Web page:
Hosanna Church, which recently dedicated a multimillion-dollar facility in Managua, leads hundreds to Christ weekly
More than 3,000 people gathered in Managua, Nicaragua, for the recent dedication of Hosanna Church’s multimillion-dollar sanctuary.
Sitting atop a hill overlooking Lake Managua, the facility is home to the largest evangelical center in the nation, which sees more than 500 decisions for Christ each week, regularly receives reports of miracles that occur during its TV program and hosts daily radio broadcasts.
At its helm is pastor David Spencer, who once fled the nation after becoming a target for the ruling Sandinista regime. Today he is described as a dynamic and motivational speaker who has helped win thousands to Christ in one of the world’s poorest nations.
“David Spencer is the most impressive person I know,” said Thomas Paino Jr., former pastor of Lakeview Christian Center in Indianapolis who helped build Hosanna Church. Spencer, who was translating for Paino at the dedication service in October, refused to translate the comment.
Impressive or not, Spencer is influential. Former Nicaragua President Arnoldo Alemán sought him out for prayer and counsel after Alemán was charged with laundering more than $100 million of government funds. Spencer prayed daily with Alemán, who left office in 2002 and is currently under house arrest awaiting trial.
A son of U.S. missionaries, Spencer, 58, first came to Nicaragua with his parents in the 1960s, then returned in the 1980s to preach during the Sandinista war. Under scrutiny from the Marxist-Leninist regime, Spencer received death threats after he spoke before 20,000 people in the national stadium. After several deportations and a jailing, Spencer left Nicaragua in the late 1980s vowing not to return unless God gave the word.
In the early 1990s, after the defeat of the Sandinistas, Spencer was invited to Nicaragua to speak at a pastors conference. During the meeting some pastors told him they believed he was called to Nicaragua. Then leading a large church in Panama, Spencer determined that he would return only if God confirmed it.
A short time later two ministers separately told him they believed God wanted him to return to Nicaragua. Upon his return to Panama, Spencer said he began to sense God confirming their words during his own times of prayer.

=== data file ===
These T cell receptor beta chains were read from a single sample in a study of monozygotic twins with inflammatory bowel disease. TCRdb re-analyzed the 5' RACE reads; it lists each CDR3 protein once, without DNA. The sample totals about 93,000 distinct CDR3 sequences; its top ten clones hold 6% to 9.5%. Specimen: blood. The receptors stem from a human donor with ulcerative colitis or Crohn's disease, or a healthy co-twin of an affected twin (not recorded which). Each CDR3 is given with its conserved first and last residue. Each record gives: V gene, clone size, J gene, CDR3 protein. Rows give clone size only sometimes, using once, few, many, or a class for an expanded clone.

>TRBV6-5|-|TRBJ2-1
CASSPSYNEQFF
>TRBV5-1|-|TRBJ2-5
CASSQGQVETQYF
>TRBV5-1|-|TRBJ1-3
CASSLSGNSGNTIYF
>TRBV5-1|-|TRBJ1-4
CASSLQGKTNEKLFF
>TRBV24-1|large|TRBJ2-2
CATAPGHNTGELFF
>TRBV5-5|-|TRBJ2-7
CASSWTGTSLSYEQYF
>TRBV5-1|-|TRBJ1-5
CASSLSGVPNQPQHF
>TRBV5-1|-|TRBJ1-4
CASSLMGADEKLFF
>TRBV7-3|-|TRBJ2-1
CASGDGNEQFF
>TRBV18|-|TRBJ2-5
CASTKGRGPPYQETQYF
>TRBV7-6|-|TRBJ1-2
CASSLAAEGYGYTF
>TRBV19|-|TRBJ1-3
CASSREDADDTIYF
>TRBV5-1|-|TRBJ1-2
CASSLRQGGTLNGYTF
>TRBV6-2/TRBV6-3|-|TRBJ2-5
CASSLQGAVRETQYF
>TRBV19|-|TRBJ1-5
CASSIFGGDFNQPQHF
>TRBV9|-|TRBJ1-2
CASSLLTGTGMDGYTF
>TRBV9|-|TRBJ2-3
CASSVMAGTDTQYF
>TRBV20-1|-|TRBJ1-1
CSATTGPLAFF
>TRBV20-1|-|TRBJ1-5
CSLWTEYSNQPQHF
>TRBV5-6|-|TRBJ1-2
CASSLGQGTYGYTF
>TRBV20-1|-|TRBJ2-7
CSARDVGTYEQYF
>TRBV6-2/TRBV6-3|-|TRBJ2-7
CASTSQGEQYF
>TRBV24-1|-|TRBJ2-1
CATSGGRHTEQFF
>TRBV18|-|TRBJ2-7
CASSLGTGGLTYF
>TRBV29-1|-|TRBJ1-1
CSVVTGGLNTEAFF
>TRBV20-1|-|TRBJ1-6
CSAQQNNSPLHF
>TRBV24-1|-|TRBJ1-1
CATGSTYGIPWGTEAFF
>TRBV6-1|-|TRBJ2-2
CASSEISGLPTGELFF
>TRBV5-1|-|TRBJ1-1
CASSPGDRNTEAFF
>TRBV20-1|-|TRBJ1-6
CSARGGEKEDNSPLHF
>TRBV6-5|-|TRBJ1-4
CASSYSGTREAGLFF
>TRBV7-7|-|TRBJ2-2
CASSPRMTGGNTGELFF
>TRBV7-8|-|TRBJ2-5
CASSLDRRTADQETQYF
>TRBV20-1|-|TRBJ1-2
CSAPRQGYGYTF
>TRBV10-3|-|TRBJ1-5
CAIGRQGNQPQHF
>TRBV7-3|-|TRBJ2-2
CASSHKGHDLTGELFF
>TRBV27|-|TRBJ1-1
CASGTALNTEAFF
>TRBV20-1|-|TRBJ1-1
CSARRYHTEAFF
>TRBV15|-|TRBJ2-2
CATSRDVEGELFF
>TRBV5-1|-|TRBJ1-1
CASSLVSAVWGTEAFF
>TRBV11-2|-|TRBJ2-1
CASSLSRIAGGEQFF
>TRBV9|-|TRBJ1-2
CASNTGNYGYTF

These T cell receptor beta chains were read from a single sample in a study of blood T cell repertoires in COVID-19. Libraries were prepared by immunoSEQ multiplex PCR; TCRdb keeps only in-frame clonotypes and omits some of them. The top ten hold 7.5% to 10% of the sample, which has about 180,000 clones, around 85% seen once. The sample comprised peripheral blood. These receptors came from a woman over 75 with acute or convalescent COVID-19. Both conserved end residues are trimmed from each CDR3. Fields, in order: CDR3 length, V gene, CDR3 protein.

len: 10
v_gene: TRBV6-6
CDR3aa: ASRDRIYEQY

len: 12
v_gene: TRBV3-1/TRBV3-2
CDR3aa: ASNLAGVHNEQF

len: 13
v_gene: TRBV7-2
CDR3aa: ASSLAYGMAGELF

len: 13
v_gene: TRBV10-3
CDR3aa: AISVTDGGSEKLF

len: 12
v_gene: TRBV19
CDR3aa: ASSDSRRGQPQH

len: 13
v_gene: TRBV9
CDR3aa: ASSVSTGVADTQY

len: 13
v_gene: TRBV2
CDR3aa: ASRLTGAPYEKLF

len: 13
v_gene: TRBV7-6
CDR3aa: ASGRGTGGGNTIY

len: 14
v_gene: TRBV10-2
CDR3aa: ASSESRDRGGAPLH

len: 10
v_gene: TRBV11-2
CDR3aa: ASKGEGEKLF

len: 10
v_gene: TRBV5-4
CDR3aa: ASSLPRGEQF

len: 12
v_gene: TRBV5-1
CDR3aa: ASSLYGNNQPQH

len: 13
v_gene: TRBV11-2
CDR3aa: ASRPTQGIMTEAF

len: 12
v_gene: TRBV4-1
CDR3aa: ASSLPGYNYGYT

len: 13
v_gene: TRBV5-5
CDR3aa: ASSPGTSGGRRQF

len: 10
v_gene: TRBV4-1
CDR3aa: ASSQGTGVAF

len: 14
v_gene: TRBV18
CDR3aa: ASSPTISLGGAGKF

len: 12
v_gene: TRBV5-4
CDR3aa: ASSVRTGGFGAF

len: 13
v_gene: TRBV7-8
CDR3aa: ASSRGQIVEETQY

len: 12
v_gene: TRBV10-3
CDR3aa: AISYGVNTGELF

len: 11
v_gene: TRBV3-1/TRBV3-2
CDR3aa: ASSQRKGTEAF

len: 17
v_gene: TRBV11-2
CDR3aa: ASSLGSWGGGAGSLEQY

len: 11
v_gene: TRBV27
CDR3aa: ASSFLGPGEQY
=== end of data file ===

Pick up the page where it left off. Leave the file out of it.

Within two months Spencer and his wife, Bonnie, were on their way to Nicaragua. Before he arrived, Spencer called a real estate agent and asked her to check the price on a piece of land he had seen on a hill overlooking Lake Managua.
The owner demanded $525,000 and a six-month “buy” period. If he did not complete the purchase in time, Spencer would forfeit all funds paid and lose the land. Spencer said that was the beginning of his walk of faith. Before then, he said, the largest amount of money he had ever received was $20,000.
The first payment of $60,000 arrived on time. Then the second payment of $70,000 arrived on time. The third payment of $150,000 was slow coming. At the last minute, he received a call from a donor offering $100,000. Raising the balance didn’t seem so daunting after that.
Since then, Spencer, who is on the board of directors of Paul Yonggi Cho’s church in Korea, has purchased more land to build a prayer mountain, and bought a small radio station. Now he has his sights on starting a TV station, and he’s searching for more property to build a school and preschool, and grow a farm.
And Spencer said he isn’t afraid to ask God for more. “You know that Scripture ‘Ask and you shall receive?’ Well, what is the next word? It’s ‘seek and you shall find.'” he told Charisma. “It is fervent asking, fervent seeking and fervent knocking. It’s perseverance. It’s tenacity. If you are doing something that you can do alone it probably is not from the Lord.”
Joan Wilson Carter in Managua, Nicaragua